There are consequences for those who believe they are above the laws that . . . enable American intelligence agencies to operate with the requisite degree of secrecy.
And Gibbs' public-right-to-know explanation sounds a lot like what a lot of whistleblowers have said:
This is my opinion, but . . . our denial of the existence of the program when it's obviously happening undermines people's confidence in the overall decisions that their government makes. . . In order to bolster that . . . you do have to lift the veil some.
As I accompany John Kiriakou to jail on Thursday, he will become the only CIA officer connected to the torture program (one of the worst scandals of my generation) to go to prison--and he was the one who blew the whistle on the torture program, called waterboarding torture, and refused torture training. In another bitter irony, if Kiriakou had actually tortured someone, he would not be going to jail.
Your Email has been sent.
You must add at least one tag to this diary before publishing it.

Add keywords that describe this diary. Separate multiple keywords with commas.
Tagging tips - Search For Tags - Browse For Tags


More Tagging tips:

A tag is a way to search for this diary. If someone is searching for "Barack Obama," is this a diary they'd be trying to find?

Use a person's full name, without any title. Senator Obama may become President Obama, and Michelle Obama might run for office.

If your diary covers an election or elected official, use election tags, which are generally the state abbreviation followed by the office. CA-01 is the first district House seat. CA-Sen covers both senate races. NY-GOV covers the New York governor's race.

Tags do not compound: that is, "education reform" is a completely different tag from "education". A tag like "reform" alone is probably not meaningful.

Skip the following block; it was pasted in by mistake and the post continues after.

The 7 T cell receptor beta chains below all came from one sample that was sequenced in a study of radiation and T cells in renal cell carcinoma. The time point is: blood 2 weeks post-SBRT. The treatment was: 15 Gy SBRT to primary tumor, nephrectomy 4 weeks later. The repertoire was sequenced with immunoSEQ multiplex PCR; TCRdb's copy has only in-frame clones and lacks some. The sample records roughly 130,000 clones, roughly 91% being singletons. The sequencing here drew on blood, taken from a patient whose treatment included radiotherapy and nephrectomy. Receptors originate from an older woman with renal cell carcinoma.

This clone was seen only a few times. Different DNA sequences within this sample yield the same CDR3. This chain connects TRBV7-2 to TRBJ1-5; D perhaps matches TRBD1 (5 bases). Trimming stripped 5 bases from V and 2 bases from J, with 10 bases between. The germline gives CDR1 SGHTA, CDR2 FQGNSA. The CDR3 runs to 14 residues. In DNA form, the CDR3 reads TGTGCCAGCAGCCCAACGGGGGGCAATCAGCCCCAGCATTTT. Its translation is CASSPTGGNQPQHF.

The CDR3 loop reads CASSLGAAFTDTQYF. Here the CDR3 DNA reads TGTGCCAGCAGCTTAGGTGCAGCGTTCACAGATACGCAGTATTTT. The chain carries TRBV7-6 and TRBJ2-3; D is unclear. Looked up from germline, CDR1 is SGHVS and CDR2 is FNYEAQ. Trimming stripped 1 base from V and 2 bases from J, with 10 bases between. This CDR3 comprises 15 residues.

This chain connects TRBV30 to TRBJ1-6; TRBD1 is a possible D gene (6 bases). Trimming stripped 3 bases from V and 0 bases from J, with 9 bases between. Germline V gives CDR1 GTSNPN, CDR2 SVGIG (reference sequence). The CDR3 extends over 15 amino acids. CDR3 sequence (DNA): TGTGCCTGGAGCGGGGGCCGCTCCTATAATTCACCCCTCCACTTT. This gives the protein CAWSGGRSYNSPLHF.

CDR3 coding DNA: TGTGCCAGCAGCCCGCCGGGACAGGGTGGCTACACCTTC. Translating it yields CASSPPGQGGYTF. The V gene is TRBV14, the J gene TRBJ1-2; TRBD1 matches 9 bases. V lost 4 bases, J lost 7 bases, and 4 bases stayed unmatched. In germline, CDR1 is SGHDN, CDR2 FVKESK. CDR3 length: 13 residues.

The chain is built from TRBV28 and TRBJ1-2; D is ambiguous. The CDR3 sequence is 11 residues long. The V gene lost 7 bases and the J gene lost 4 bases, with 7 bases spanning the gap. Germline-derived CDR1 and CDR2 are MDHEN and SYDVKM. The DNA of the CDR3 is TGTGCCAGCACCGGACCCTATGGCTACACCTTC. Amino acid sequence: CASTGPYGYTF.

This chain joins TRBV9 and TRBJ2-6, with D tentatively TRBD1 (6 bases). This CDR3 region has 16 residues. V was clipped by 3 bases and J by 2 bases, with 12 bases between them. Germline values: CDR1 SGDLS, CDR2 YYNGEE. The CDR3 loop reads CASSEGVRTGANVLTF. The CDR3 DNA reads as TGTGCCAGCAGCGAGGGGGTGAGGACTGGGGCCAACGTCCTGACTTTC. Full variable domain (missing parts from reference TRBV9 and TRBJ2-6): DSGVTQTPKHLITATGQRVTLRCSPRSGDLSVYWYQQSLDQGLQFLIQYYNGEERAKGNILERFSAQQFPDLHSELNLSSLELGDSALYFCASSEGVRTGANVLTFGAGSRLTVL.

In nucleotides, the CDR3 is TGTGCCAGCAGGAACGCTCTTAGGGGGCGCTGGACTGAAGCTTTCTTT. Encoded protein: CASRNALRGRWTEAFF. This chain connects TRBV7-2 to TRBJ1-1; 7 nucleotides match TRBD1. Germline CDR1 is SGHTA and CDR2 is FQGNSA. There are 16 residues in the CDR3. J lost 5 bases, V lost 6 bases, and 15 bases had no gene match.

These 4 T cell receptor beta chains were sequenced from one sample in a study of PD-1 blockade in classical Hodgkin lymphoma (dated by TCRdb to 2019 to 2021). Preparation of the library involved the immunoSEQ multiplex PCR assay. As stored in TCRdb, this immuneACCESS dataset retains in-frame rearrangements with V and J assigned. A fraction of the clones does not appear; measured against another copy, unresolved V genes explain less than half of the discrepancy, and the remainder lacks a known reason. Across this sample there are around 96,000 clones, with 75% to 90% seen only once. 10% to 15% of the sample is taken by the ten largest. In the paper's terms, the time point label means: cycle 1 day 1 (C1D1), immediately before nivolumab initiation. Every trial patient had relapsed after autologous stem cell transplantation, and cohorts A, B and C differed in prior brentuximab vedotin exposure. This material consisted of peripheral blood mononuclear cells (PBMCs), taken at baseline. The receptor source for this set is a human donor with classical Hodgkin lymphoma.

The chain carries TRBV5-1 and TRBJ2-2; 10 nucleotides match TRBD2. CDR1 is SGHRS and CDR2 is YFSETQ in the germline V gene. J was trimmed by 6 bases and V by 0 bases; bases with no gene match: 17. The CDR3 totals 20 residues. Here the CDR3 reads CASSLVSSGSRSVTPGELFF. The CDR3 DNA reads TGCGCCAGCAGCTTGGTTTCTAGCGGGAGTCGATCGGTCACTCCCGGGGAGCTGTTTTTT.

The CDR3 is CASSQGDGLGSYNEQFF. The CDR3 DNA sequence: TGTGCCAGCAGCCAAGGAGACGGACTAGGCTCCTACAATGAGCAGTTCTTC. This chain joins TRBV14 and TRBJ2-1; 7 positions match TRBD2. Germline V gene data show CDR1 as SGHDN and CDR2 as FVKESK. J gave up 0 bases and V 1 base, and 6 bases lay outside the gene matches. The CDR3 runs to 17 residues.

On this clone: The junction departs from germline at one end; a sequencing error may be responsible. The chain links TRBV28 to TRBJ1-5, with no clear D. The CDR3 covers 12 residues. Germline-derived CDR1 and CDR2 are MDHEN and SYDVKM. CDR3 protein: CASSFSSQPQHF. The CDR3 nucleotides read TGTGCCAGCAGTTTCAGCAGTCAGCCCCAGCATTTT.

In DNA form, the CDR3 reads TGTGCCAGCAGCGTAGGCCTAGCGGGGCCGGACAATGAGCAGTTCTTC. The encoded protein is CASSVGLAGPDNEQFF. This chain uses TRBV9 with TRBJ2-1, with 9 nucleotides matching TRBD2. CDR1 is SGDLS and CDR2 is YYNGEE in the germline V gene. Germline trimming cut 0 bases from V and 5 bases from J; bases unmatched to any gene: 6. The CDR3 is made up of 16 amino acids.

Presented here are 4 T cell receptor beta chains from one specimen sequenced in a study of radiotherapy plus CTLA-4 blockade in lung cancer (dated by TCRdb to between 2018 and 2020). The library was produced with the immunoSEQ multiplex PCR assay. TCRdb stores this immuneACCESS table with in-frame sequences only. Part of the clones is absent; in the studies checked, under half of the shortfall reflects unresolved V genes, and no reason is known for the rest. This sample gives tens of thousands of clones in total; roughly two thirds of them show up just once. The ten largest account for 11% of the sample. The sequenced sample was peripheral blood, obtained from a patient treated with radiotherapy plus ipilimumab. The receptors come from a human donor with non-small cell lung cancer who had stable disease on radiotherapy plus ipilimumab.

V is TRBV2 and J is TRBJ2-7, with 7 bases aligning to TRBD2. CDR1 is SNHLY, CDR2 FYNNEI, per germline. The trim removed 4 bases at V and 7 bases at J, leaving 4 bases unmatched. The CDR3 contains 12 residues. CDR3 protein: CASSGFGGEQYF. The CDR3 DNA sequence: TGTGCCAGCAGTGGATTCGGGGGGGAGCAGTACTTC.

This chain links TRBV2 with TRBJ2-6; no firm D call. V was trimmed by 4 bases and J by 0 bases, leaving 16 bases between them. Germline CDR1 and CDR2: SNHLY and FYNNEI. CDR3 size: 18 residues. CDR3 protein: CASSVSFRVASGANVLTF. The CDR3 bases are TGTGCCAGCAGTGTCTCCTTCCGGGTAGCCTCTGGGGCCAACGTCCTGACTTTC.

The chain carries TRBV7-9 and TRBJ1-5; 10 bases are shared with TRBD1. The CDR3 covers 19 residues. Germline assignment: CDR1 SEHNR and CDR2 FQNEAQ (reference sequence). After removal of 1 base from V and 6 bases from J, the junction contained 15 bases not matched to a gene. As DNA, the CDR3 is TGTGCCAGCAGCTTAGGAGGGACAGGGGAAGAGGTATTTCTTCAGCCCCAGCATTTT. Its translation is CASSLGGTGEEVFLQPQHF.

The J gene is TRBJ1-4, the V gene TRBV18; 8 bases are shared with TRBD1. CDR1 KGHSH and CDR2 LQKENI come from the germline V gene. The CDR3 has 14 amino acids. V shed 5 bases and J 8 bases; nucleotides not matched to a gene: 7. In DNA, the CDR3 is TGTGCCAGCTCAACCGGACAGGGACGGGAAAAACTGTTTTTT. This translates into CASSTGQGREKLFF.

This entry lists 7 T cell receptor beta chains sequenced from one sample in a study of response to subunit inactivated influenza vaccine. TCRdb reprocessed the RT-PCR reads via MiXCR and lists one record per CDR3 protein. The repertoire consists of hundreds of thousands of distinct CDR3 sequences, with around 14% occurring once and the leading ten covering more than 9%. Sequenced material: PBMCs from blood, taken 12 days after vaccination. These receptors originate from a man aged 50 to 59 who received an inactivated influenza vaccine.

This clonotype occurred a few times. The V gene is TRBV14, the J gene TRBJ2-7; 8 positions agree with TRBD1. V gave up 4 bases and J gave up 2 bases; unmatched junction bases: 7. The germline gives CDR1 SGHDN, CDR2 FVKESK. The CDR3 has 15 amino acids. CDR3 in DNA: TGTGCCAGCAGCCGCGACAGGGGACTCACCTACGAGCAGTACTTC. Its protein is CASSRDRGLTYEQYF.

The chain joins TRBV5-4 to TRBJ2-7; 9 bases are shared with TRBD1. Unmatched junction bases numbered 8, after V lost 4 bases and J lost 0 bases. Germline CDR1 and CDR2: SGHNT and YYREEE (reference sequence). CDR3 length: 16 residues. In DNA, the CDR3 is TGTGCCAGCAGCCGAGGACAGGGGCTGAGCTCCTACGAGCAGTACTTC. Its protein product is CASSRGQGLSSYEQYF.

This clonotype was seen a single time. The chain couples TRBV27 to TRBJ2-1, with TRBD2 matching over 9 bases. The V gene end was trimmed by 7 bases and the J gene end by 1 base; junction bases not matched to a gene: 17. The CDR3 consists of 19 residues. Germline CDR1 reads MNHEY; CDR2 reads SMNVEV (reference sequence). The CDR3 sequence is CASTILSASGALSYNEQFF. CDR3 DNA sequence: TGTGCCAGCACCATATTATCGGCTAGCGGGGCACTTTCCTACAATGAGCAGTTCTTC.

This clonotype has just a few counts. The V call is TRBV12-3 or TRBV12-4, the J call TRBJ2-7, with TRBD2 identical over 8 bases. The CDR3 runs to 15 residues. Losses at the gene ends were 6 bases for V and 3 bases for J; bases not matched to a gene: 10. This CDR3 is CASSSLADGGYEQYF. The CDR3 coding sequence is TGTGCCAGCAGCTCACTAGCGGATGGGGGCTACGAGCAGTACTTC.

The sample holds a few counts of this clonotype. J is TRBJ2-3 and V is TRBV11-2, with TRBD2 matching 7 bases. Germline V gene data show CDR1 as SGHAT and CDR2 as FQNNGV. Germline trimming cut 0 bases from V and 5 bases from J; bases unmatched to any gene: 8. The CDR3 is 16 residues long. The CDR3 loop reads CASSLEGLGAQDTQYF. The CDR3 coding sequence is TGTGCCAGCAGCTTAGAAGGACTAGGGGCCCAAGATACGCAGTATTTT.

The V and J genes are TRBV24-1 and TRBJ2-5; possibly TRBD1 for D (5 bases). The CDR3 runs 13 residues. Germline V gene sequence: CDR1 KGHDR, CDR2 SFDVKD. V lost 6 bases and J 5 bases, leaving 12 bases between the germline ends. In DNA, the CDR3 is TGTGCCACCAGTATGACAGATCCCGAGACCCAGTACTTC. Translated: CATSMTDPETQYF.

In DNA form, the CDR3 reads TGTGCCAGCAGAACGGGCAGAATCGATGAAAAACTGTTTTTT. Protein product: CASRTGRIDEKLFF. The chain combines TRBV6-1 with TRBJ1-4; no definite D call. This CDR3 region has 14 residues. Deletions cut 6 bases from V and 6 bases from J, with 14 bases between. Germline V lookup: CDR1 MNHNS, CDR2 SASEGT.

Consider if one or more of these tags fits your diary: Civil Rights, Community, Congress, Culture, Economy, Education, Elections, Energy, Environment, Health Care, International, Labor, Law, Media, Meta, National Security, Science, Transportation, or White House. If your diary is specific to a state, consider adding the state (California, Texas, etc). Keep in mind, though, that there are many wonderful and important diaries that don't fit in any of these tags. Don't worry if yours doesn't.

You can add a private note to this diary when hotlisting it:
Are you sure you want to remove this diary from your hotlist?
Are you sure you want to remove your recommendation? You can only recommend a diary once, so you will not be able to re-recommend it afterwards.
Rescue this diary, and add a note:
Are you sure you want to remove this diary from Rescue?
Choose where to republish this diary. The diary will be added to the queue for that group. Publish it from the queue to make it appear.

You must be a member of a group to use this feature.

Add a quick update to your diary without changing the diary itself:
Are you sure you want to remove this diary?
(The diary will be removed from the site and returned to your drafts for further editing.)
(The diary will be removed.)
Are you sure you want to save these changes to the published diary?

Comment Preferences

Subscribe or Donate to support Daily Kos.

Click here for the mobile view of the site